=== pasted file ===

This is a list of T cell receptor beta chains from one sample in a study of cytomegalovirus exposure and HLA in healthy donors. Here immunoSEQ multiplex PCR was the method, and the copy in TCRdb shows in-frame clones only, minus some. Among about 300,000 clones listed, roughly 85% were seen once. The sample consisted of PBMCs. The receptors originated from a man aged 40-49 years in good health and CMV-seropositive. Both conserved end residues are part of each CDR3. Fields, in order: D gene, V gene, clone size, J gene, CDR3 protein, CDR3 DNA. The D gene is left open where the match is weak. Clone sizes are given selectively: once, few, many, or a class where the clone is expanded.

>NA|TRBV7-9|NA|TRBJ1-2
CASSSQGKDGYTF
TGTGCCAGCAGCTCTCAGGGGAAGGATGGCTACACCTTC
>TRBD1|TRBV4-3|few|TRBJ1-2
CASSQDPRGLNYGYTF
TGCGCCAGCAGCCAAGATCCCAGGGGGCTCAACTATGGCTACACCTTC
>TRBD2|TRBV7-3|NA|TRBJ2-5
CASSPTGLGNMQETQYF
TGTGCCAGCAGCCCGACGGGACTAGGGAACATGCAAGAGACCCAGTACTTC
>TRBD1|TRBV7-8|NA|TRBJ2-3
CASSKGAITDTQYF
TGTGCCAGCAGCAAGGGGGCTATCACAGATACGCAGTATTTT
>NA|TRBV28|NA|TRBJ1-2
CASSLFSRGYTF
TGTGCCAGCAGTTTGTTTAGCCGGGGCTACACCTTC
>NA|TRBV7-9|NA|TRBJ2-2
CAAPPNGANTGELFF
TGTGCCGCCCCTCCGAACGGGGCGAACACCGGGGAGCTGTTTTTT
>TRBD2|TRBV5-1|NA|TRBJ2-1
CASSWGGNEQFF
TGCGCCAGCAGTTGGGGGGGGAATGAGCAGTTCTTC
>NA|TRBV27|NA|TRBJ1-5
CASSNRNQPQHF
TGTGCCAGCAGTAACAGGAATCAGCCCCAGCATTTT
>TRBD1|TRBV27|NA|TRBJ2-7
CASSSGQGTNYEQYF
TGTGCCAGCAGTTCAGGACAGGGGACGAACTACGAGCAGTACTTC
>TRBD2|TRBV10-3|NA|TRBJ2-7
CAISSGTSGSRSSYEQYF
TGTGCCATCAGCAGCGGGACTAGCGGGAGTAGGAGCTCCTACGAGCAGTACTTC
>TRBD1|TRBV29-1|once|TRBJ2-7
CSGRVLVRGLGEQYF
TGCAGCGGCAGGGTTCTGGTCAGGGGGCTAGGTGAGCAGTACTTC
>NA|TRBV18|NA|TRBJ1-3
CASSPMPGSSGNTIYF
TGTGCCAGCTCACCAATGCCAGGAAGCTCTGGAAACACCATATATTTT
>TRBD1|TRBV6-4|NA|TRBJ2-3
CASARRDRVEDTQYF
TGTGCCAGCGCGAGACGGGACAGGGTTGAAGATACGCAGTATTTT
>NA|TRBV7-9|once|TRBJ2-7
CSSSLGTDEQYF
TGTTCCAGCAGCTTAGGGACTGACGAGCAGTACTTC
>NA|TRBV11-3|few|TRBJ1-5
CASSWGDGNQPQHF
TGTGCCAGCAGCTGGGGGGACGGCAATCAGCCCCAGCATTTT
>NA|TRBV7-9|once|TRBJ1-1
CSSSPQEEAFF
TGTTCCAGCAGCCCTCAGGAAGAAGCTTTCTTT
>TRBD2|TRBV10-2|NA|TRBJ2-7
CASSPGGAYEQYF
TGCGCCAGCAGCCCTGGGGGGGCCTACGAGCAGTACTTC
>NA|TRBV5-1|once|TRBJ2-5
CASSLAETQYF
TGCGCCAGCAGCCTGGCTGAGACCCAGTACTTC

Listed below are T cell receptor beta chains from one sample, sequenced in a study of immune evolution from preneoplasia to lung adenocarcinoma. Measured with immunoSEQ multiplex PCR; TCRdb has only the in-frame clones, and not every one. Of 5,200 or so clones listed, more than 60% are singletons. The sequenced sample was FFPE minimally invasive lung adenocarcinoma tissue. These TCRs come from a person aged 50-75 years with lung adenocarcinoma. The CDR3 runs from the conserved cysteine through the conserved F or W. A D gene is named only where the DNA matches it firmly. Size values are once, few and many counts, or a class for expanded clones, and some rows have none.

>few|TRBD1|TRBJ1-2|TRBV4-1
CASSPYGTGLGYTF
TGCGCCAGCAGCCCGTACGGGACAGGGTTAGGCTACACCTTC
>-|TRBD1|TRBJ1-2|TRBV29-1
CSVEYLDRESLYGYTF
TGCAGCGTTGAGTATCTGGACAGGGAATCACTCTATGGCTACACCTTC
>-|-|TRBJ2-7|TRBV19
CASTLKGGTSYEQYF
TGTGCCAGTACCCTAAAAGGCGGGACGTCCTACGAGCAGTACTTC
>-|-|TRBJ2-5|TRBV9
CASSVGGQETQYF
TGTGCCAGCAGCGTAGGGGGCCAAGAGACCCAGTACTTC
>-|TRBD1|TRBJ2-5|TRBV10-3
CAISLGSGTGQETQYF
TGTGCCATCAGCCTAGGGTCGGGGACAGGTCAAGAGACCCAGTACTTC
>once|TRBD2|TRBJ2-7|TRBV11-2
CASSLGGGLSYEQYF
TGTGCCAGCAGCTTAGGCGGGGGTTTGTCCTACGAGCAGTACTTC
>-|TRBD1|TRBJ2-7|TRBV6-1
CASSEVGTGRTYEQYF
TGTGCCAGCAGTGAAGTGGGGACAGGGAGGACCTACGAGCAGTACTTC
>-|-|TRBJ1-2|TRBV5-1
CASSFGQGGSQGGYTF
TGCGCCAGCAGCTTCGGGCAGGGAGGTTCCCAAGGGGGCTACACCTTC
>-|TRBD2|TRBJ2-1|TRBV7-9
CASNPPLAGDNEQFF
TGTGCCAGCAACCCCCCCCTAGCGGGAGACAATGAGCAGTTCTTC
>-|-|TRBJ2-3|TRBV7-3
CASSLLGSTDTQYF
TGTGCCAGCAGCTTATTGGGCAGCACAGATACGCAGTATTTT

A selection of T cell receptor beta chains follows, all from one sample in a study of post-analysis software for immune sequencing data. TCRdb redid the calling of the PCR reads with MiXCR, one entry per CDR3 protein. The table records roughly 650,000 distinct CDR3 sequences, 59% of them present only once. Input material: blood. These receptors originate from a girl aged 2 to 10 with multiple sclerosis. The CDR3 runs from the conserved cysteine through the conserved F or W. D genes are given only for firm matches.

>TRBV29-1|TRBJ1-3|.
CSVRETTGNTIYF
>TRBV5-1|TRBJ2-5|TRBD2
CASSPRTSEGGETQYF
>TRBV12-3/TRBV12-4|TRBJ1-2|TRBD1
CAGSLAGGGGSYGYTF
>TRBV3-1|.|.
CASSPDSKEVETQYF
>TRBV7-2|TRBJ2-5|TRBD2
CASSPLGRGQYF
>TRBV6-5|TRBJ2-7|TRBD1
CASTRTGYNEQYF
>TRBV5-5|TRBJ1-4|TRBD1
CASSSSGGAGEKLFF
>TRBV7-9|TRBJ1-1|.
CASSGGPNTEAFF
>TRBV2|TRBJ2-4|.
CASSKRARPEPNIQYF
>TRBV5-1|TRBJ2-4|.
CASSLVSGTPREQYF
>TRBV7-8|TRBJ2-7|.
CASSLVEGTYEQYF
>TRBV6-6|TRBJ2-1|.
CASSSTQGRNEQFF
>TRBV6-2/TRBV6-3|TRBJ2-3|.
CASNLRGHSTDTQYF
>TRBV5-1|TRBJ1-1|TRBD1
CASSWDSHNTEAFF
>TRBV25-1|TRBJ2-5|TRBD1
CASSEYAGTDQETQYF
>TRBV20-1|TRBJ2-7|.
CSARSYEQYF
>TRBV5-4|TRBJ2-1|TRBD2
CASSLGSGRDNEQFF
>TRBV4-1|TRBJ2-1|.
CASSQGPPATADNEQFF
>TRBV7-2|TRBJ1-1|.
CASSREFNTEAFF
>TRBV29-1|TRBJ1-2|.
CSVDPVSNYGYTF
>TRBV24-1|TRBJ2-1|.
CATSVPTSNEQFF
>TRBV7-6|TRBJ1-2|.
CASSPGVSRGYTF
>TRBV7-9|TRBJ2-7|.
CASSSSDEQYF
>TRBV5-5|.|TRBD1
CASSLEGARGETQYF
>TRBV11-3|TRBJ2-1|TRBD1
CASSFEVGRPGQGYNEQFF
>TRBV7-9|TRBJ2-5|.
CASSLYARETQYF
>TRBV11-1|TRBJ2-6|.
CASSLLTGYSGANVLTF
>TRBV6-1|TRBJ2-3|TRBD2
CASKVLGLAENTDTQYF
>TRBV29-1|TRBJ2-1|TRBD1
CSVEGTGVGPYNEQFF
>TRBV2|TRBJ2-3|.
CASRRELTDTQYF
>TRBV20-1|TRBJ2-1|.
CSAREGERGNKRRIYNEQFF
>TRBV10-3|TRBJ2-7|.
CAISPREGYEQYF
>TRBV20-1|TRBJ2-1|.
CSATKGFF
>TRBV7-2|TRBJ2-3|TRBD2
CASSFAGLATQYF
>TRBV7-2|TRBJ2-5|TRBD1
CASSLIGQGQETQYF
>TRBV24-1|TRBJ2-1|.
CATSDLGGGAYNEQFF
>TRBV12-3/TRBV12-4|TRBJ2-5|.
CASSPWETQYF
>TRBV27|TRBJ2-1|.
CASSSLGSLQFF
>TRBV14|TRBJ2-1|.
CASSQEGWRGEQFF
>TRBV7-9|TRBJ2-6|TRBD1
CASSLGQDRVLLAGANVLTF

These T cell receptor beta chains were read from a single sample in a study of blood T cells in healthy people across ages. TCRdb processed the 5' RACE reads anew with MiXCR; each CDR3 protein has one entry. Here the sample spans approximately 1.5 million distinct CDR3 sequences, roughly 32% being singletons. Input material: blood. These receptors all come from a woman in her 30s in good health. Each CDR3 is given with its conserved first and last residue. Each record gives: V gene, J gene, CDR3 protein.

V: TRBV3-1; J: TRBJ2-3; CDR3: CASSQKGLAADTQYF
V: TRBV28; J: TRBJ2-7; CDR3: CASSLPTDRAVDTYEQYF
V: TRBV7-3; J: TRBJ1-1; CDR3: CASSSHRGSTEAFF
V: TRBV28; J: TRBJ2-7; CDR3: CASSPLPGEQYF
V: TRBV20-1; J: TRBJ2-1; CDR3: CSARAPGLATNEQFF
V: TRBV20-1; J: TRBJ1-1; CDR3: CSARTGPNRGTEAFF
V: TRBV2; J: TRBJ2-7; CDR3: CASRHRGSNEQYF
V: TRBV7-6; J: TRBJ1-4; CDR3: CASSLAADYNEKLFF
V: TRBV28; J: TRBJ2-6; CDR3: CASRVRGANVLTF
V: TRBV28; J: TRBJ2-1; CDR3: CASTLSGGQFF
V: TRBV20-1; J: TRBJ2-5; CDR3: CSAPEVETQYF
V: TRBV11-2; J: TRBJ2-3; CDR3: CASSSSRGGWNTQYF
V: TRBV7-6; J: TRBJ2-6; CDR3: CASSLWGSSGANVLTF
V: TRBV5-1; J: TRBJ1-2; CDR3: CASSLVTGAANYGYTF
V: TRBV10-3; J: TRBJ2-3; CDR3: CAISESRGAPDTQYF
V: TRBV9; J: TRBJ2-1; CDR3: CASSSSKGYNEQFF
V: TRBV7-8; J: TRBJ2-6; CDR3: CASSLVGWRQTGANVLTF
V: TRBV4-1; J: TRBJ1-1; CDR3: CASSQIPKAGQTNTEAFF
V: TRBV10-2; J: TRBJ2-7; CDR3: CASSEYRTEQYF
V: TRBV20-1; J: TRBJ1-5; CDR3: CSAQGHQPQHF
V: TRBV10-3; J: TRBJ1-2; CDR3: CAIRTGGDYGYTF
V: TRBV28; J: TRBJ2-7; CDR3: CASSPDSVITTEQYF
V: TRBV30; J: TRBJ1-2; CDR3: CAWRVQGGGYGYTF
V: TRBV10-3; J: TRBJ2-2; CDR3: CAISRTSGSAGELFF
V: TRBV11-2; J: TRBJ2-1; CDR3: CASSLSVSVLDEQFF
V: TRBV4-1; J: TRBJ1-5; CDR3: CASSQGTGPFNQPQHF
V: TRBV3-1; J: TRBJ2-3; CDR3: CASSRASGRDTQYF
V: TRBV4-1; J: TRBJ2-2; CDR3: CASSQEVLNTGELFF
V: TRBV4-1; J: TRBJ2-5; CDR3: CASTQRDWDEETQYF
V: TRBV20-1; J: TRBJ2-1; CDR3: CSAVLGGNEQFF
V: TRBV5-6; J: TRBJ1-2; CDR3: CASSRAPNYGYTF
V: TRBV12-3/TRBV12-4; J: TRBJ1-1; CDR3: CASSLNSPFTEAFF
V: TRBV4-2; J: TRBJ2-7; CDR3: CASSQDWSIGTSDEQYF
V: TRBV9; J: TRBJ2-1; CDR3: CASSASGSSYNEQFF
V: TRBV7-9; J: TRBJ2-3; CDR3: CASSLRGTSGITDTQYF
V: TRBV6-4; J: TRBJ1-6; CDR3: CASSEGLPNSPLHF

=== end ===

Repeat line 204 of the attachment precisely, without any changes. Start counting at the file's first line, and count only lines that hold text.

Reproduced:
V: TRBV6-4; J: TRBJ1-6; CDR3: CASSEGLPNSPLHF